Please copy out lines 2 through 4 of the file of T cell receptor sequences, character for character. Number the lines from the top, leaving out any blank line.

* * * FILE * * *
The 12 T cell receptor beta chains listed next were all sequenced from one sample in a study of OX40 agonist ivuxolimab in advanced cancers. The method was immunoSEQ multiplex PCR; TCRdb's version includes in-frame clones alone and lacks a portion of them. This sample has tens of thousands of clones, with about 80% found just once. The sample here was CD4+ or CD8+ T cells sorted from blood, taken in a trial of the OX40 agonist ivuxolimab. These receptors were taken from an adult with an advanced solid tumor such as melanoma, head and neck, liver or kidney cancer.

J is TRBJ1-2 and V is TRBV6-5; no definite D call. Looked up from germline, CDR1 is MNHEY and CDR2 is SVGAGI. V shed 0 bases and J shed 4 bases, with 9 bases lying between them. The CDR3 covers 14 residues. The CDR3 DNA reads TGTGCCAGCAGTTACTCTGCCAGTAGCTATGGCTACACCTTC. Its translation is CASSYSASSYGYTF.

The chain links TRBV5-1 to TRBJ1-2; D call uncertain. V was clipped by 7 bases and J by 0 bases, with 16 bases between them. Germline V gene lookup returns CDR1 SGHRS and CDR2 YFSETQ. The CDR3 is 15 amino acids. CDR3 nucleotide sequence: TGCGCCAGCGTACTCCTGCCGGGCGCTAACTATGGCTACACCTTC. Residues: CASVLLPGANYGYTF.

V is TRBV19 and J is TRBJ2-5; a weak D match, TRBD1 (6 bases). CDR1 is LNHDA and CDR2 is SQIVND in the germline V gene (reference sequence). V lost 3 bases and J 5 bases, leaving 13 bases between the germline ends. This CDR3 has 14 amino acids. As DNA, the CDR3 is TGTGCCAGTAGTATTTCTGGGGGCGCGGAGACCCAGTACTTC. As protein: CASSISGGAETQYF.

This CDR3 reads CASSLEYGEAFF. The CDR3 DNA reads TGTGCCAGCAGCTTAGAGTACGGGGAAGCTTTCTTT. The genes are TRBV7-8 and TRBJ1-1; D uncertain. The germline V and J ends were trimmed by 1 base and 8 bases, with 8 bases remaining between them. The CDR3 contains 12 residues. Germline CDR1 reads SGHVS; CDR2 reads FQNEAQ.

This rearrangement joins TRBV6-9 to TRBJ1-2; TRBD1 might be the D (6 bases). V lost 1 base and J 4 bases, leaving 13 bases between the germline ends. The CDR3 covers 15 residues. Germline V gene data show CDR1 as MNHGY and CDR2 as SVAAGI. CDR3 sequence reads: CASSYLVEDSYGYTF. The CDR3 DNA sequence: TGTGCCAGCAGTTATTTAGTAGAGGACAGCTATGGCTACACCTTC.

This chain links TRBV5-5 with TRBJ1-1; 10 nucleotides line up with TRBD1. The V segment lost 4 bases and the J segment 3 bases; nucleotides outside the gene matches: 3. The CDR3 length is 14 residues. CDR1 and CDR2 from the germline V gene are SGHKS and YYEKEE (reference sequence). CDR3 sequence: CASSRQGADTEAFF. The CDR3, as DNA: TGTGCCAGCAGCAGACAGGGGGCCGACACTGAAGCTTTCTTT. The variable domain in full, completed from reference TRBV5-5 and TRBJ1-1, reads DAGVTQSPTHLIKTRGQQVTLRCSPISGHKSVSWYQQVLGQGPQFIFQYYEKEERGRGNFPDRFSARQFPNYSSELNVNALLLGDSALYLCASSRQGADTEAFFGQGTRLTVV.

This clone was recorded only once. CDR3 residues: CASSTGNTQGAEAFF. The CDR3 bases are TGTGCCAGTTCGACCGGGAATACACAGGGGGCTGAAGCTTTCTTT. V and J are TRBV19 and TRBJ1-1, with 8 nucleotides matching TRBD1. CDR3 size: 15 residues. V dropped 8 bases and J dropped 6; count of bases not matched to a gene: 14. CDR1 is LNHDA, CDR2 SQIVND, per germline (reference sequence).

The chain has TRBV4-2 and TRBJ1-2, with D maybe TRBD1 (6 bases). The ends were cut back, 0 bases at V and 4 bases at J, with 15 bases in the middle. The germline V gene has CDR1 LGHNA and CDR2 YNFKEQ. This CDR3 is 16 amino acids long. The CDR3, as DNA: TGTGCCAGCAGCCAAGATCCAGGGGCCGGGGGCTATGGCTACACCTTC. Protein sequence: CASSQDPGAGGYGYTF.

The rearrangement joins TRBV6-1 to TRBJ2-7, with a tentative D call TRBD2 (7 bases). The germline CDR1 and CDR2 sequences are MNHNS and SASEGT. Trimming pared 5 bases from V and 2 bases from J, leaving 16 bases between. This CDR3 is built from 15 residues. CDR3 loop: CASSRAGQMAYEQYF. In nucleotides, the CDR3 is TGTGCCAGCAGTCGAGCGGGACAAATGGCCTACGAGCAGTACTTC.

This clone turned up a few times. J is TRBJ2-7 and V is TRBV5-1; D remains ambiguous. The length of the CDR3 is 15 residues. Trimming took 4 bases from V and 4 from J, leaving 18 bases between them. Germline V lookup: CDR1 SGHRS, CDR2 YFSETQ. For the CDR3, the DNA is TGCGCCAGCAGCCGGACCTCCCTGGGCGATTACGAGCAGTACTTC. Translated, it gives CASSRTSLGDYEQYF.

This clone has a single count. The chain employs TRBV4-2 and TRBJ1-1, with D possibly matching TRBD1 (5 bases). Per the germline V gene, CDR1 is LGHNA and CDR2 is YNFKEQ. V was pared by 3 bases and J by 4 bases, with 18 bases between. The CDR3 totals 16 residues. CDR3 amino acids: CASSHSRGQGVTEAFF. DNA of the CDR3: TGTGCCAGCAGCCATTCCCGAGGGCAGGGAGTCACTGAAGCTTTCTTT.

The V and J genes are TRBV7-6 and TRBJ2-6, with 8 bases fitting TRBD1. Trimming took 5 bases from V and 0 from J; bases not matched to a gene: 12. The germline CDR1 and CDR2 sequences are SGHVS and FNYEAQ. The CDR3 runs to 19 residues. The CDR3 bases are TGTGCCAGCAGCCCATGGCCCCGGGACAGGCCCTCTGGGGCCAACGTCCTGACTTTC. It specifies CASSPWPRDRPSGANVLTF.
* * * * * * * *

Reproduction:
J is TRBJ1-2 and V is TRBV6-5; no definite D call. Looked up from germline, CDR1 is MNHEY and CDR2 is SVGAGI. V shed 0 bases and J shed 4 bases, with 9 bases lying between them. The CDR3 covers 14 residues. The CDR3 DNA reads TGTGCCAGCAGTTACTCTGCCAGTAGCTATGGCTACACCTTC. Its translation is CASSYSASSYGYTF.

The chain links TRBV5-1 to TRBJ1-2; D call uncertain. V was clipped by 7 bases and J by 0 bases, with 16 bases between them. Germline V gene lookup returns CDR1 SGHRS and CDR2 YFSETQ. The CDR3 is 15 amino acids. CDR3 nucleotide sequence: TGCGCCAGCGTACTCCTGCCGGGCGCTAACTATGGCTACACCTTC. Residues: CASVLLPGANYGYTF.

V is TRBV19 and J is TRBJ2-5; a weak D match, TRBD1 (6 bases). CDR1 is LNHDA and CDR2 is SQIVND in the germline V gene (reference sequence). V lost 3 bases and J 5 bases, leaving 13 bases between the germline ends. This CDR3 has 14 amino acids. As DNA, the CDR3 is TGTGCCAGTAGTATTTCTGGGGGCGCGGAGACCCAGTACTTC. As protein: CASSISGGAETQYF.